Wood fiber is replaced by silica (or calcite) to become “petrified”. Submerged in water and buried under volcanic ash (which is loaded with silica), organic tissue buried in sediment decays until the oxygen in the surrounding water is consumed. The decay process releases carbon dioxide, which combines with water to form carbonic acid… making the water around a submerged log slightly acidic. If the water contains silica, the silica will precipitate out and become incorporated into the wood’s cell wall. Voila – petrified wood! The rangers told us that there are examples of petrified wood in all 50 states.
The various colors are produced by different minerals – reds and pinks come from hematite (oxidized iron), yellow, brown and orange come from goethite (another type of iron oxide), green comes from iron (mostly from meteorites), white is pure silica, black comes from organic carbon or pyrite, and purple or blue comes from manganese dioxide. Chemistry surely produces a magnificent palette!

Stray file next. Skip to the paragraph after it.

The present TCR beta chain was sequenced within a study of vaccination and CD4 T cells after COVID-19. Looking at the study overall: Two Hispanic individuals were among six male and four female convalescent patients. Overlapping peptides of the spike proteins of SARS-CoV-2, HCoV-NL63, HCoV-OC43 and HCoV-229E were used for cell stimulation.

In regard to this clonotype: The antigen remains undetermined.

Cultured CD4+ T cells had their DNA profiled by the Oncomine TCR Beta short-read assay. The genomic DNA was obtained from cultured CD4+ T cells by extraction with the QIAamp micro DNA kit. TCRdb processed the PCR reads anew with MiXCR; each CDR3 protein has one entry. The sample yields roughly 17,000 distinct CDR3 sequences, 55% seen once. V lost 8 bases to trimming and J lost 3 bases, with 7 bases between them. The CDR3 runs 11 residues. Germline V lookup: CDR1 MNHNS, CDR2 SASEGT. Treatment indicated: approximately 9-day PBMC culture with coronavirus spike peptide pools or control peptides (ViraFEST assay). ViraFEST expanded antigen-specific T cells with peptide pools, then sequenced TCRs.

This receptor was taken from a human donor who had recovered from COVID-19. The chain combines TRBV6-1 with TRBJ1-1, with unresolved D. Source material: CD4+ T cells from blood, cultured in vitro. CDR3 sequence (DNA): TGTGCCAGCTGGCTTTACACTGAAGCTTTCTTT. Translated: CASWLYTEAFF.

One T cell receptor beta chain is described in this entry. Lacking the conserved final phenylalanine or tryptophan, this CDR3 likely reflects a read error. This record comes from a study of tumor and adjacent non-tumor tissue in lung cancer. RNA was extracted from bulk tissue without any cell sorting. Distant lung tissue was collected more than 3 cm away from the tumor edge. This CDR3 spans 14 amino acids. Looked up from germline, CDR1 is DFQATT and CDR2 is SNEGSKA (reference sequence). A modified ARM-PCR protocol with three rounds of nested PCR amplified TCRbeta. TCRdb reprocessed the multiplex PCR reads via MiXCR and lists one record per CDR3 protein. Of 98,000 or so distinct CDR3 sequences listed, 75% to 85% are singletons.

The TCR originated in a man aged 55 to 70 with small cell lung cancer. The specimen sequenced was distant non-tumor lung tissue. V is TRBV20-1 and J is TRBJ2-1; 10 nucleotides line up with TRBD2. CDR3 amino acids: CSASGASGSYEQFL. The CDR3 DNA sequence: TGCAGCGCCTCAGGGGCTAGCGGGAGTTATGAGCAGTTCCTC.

Remember, this is high desert – over 5000′ in altitude. You can see how the caprock crust crumbled leaving softer, almost silty ground layered with mineral colors. As the ground erodes, the petrified logs are uncovered.
As you look around the landscape there are many cone-shaped hills stratified with color. The patterns of the land fascinates with every turn.
We could find petroglyphs at pull-outs along the park road…
…and some unique colors in the Blue Mesa area. Can you spot the people walking on the trail below?
We wanted to go explore down there, but after the long hikes earlier in the day and the previous day we were too tuckered out. It’s okay to leave something to investigate the next time.
Lastly, we stopped to see a little memento of historic Route 66 which runs through the park.